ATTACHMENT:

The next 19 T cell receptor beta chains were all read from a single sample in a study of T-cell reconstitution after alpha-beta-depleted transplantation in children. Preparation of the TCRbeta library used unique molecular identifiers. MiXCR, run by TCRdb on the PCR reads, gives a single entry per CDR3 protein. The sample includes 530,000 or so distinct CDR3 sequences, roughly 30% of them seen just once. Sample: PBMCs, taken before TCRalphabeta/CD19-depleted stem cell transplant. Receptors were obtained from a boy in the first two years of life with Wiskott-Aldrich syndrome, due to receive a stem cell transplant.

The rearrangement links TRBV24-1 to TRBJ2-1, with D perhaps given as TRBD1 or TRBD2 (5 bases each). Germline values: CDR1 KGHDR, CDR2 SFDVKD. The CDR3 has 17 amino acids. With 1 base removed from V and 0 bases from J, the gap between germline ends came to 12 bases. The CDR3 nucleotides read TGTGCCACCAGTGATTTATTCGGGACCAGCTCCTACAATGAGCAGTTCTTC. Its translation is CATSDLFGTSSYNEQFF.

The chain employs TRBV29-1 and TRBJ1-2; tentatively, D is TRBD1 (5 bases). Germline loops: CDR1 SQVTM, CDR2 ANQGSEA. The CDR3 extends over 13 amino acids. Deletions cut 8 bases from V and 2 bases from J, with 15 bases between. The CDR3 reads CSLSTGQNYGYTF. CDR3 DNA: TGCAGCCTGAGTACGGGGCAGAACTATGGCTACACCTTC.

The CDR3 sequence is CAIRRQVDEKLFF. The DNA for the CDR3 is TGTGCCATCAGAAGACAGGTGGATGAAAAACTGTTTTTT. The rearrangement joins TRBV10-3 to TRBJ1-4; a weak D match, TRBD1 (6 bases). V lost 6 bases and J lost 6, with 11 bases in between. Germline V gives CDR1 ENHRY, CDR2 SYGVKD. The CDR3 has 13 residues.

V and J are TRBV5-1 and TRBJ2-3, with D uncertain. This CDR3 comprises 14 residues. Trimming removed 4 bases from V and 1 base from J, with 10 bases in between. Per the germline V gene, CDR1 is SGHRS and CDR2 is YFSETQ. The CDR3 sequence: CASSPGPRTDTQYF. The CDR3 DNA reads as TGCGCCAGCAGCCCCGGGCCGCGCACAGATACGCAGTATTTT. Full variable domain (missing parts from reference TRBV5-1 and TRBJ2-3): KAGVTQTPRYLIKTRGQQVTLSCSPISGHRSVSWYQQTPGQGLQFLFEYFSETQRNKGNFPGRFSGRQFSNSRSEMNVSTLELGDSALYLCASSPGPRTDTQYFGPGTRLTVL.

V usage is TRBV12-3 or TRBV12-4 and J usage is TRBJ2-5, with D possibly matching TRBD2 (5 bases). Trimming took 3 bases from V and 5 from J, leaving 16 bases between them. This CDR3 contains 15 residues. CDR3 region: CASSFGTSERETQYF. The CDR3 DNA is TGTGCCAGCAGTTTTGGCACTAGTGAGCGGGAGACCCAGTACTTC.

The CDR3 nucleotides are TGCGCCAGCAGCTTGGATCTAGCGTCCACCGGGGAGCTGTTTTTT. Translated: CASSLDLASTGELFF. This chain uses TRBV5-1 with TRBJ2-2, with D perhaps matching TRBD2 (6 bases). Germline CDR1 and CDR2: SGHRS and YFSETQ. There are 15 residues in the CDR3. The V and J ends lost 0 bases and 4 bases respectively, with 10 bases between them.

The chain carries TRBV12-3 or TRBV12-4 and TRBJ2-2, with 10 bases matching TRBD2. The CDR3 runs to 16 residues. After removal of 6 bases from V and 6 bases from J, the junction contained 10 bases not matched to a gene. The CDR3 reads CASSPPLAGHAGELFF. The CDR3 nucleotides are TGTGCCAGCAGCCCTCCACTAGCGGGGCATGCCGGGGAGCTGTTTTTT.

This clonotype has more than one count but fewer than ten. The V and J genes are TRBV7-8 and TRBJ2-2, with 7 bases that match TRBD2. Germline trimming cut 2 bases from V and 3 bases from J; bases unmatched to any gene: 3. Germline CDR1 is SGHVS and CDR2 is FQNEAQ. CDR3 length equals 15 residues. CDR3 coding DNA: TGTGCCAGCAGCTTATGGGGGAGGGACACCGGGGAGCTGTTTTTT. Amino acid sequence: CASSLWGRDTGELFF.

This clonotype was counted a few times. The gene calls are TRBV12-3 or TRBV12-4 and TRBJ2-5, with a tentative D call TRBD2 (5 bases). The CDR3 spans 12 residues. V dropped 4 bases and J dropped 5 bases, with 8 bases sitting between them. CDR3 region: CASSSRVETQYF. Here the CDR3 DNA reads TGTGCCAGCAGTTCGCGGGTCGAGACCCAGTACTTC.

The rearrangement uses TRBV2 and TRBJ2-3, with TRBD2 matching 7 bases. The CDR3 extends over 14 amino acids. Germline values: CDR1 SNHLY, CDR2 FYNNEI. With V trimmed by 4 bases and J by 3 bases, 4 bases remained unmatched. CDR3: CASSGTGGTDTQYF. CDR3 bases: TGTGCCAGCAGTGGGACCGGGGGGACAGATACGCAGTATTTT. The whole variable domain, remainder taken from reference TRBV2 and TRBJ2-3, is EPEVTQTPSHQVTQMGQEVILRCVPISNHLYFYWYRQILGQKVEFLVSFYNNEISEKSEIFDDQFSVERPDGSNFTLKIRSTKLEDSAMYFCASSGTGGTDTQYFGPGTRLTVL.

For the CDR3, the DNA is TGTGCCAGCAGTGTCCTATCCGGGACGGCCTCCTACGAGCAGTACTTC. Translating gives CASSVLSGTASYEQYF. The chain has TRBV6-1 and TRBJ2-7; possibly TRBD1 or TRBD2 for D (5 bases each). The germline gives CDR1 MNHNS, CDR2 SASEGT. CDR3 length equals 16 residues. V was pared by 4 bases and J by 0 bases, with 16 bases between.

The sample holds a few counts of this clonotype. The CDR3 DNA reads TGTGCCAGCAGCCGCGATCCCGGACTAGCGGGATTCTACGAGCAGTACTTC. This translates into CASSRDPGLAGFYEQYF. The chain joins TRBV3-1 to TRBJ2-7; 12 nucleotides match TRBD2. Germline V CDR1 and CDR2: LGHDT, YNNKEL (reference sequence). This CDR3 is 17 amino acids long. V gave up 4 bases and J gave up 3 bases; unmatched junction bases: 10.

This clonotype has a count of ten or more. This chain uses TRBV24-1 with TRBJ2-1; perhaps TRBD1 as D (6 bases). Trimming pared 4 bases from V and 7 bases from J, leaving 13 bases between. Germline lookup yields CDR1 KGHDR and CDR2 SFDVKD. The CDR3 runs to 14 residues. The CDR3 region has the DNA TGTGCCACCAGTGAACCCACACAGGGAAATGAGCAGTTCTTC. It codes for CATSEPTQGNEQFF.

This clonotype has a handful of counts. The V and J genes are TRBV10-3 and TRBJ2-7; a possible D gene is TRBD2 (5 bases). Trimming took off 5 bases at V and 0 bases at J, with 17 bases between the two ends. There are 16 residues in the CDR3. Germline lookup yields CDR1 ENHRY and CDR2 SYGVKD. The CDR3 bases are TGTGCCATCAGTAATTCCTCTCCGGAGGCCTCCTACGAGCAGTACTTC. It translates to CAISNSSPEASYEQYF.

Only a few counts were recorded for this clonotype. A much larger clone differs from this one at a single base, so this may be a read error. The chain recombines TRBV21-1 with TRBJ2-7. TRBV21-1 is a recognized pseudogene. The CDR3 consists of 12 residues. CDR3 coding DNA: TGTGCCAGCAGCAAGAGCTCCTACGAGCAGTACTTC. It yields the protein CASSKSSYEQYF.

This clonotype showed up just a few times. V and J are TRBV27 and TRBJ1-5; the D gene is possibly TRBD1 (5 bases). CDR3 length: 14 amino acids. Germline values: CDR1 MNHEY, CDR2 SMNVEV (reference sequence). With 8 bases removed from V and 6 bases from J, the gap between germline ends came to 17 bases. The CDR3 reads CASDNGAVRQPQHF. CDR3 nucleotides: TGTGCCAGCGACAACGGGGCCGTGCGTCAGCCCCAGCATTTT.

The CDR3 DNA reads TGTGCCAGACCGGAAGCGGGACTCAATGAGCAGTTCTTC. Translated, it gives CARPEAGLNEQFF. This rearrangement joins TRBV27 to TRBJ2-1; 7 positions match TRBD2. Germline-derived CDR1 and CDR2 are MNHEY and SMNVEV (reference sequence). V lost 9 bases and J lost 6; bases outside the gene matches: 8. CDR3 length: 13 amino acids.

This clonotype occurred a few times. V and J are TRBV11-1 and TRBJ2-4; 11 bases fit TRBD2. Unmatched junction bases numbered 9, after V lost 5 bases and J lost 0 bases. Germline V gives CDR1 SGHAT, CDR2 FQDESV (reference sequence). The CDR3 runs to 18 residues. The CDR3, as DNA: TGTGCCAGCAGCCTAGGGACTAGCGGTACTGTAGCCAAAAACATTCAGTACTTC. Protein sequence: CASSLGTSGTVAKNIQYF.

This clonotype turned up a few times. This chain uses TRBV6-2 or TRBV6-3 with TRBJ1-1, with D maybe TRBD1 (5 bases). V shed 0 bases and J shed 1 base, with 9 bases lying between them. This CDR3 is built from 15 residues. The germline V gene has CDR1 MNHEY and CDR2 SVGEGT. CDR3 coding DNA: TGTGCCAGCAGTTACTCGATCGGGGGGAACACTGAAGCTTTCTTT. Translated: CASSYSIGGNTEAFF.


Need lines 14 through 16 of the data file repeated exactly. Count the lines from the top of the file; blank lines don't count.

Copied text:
This clonotype has a count of ten or more. This chain uses TRBV24-1 with TRBJ2-1; perhaps TRBD1 as D (6 bases). Trimming pared 4 bases from V and 7 bases from J, leaving 13 bases between. Germline lookup yields CDR1 KGHDR and CDR2 SFDVKD. The CDR3 runs to 14 residues. The CDR3 region has the DNA TGTGCCACCAGTGAACCCACACAGGGAAATGAGCAGTTCTTC. It codes for CATSEPTQGNEQFF.

This clonotype has a handful of counts. The V and J genes are TRBV10-3 and TRBJ2-7; a possible D gene is TRBD2 (5 bases). Trimming took off 5 bases at V and 0 bases at J, with 17 bases between the two ends. There are 16 residues in the CDR3. Germline lookup yields CDR1 ENHRY and CDR2 SYGVKD. The CDR3 bases are TGTGCCATCAGTAATTCCTCTCCGGAGGCCTCCTACGAGCAGTACTTC. It translates to CAISNSSPEASYEQYF.

Only a few counts were recorded for this clonotype. A much larger clone differs from this one at a single base, so this may be a read error. The chain recombines TRBV21-1 with TRBJ2-7. TRBV21-1 is a recognized pseudogene. The CDR3 consists of 12 residues. CDR3 coding DNA: TGTGCCAGCAGCAAGAGCTCCTACGAGCAGTACTTC. It yields the protein CASSKSSYEQYF.